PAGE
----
I recently went to Munich, Germany for a dance intensive - which was then by surprise, canceled due to the COVID-19 Situation back then out of safety measures.
As I was already planning to train elsewhere, I still went with some good friends of mine and took the opportunity for a weekend trip. I took my Yashica Point and Shoot camera with me and some black&white AgfaPhoto APX 100 film, which I got from the drugstore. The purpose was to document my trip with the least investment since I brought a very easy to handle, automated camera for fast situations and a cheap b&w film.
My main focus where Munich-signature situations or frames, that you wouldn't get e.g. in Berlin. But there are also some cute moments of my friends.
Turns out I took my automated camera for granted..
I made a major realization with point & shoot cameras after developing the film:
Single lens reflex cameras (=digital point & shoot) are working mirrorless with an electronic viewfinder ("EVFs").
That means you'll see your frame through your viewfinder with the help of a digital sensor that works all the time, even if your camera is turned off. In contrast an optical viewfinder shows you exactly what you're about to shoot with the help of a mirror, giving you control over your frame.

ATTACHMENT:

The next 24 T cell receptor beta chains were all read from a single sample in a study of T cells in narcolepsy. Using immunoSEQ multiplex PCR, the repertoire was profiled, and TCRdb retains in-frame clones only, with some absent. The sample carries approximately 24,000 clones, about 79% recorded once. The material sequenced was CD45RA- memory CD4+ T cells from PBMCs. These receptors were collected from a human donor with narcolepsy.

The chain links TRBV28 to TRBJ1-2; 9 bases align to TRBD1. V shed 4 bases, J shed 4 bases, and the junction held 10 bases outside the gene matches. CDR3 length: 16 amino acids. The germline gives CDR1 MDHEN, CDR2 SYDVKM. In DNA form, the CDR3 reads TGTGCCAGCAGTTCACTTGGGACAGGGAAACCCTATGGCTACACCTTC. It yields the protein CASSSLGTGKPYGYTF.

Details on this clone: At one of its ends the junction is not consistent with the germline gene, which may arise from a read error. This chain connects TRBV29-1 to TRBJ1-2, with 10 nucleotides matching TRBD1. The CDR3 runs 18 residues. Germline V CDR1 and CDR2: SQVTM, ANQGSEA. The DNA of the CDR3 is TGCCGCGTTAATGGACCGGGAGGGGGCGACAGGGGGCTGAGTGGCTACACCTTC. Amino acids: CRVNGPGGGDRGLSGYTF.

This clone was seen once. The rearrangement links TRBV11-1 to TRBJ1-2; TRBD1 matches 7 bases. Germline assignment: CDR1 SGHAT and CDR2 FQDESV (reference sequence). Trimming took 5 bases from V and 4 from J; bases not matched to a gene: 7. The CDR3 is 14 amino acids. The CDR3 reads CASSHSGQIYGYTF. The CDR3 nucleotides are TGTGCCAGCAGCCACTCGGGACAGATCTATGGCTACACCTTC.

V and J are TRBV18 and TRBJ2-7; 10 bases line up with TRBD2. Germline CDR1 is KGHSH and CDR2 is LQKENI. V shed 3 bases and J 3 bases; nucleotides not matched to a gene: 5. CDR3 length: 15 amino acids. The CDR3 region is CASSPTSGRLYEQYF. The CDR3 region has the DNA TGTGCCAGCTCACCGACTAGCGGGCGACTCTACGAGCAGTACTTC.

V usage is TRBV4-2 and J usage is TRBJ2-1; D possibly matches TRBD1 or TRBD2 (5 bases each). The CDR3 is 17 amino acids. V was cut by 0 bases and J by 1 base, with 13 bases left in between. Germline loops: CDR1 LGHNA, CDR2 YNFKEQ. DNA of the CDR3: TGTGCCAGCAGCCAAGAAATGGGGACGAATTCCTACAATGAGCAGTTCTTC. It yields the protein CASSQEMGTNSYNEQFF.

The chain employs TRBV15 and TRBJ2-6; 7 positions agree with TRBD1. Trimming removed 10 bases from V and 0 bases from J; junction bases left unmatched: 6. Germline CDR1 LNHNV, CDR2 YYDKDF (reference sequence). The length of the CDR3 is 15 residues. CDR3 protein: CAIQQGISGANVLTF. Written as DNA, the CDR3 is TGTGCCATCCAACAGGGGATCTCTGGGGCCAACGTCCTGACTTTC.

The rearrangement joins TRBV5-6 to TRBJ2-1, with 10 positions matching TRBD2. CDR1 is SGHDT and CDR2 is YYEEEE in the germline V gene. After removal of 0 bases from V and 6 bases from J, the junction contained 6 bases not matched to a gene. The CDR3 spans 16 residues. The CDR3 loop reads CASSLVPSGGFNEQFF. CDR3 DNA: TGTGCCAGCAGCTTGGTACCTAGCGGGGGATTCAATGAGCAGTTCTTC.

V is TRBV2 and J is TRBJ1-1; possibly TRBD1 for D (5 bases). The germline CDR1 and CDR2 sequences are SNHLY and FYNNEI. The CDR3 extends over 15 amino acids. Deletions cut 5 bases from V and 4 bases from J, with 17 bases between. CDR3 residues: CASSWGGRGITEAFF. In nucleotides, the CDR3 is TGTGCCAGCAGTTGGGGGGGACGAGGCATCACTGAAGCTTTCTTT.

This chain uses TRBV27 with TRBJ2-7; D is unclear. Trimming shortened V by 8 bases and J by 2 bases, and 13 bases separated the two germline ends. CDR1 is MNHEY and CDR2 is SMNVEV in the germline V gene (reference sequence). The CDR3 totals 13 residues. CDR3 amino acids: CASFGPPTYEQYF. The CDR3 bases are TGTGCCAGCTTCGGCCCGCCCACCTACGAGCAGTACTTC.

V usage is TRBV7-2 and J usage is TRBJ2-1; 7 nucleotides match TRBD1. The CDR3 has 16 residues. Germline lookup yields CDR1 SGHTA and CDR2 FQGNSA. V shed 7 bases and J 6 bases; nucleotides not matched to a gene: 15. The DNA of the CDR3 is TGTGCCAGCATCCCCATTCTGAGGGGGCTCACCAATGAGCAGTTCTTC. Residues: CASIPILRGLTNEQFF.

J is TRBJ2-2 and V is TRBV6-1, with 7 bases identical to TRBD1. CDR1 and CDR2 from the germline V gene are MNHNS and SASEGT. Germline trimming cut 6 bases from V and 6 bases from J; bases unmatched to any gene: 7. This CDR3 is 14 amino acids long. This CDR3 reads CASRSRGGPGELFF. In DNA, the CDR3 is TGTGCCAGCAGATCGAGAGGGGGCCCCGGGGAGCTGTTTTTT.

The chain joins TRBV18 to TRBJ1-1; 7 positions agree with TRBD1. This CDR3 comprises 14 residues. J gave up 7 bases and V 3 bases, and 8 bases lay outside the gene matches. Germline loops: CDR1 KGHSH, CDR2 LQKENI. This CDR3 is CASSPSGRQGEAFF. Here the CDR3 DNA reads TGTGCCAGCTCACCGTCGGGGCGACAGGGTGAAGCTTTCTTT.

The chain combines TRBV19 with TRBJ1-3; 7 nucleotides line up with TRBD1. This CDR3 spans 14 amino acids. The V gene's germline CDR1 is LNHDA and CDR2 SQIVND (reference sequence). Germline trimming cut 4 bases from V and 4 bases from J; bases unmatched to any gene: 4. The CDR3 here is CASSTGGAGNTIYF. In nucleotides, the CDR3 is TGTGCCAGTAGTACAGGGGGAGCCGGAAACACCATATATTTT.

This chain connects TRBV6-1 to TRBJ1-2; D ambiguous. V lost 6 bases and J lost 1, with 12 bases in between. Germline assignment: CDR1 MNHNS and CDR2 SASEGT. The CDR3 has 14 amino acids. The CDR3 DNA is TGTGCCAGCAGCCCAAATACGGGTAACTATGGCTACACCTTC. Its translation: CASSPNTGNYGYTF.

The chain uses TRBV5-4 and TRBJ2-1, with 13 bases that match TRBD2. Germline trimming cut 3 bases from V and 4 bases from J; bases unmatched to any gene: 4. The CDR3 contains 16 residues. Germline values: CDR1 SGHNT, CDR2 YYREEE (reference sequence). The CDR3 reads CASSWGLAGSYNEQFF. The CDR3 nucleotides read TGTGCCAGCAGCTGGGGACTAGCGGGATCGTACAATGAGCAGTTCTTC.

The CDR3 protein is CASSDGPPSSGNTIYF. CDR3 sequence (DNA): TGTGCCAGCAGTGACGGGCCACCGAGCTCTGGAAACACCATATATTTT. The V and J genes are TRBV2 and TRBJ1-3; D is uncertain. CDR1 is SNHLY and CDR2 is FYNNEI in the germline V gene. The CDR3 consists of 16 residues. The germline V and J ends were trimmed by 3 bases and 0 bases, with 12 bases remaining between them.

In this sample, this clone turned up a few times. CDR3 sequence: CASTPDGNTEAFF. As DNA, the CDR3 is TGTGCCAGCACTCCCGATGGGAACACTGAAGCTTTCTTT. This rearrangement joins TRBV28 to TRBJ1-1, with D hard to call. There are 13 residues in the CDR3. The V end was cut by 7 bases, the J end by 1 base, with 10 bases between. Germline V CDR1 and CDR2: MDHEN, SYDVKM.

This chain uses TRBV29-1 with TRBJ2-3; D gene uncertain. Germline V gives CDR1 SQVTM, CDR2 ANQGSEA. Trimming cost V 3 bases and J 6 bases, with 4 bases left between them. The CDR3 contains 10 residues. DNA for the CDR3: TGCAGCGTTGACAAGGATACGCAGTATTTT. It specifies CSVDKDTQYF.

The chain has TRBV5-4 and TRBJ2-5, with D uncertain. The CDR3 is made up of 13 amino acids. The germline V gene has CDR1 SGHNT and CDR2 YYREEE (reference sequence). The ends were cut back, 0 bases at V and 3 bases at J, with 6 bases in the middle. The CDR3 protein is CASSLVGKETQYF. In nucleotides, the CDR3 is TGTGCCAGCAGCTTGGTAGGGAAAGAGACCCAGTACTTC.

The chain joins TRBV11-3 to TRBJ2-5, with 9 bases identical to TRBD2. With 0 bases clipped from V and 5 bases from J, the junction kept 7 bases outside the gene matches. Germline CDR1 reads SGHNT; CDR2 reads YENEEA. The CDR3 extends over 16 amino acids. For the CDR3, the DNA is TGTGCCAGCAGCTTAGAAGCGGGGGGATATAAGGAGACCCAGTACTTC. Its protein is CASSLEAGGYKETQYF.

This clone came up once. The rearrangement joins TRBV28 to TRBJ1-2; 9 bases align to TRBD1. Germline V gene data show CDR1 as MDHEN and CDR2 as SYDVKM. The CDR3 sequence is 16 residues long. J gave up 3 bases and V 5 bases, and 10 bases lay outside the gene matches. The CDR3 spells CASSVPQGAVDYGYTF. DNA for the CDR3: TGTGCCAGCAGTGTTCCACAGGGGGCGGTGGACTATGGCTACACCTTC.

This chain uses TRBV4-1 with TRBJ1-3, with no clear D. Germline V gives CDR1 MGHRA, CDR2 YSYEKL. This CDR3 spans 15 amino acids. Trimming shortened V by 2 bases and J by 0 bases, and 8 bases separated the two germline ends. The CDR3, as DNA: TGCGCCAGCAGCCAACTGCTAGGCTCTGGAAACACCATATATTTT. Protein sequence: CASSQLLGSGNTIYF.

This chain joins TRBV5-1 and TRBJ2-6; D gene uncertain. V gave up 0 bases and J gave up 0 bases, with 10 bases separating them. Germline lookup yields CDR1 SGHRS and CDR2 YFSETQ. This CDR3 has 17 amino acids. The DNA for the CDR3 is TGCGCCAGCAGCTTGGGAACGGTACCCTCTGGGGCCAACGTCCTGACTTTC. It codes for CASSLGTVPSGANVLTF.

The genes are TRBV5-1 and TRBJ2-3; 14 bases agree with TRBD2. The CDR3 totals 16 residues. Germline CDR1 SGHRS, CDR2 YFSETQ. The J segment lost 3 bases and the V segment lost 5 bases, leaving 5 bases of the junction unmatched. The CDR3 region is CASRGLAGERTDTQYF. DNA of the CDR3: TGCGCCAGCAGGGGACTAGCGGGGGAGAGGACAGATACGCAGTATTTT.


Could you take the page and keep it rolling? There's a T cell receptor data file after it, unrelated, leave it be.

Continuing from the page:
For example my Canon A-1 has an optical viewfinder.
That means I see e.g. whether my frame is sharp or not because it syncs with its lens.
Due to the fact, that EVFs don't use a mirror to preview your frame (the digital sensor as stated earlier is always active) I thought my lens was open, while in fact it was not.
My lens cover turned out to be slightly broken and did not sync clearly when I turned on my camera.
That resulted in 17 out of 36 (omg..) shots being not exposed.
(Side note: Black and white film is even more expensive to develop than color film... )
So really do control twice if everything about your automated camera works, or if there is any part that might need more attention while working with it.
I hope my mistake could help you guys out in the upcoming future.
Enjoy my small Munich documentary with beautiful moments.
P.s. I hope the cake was good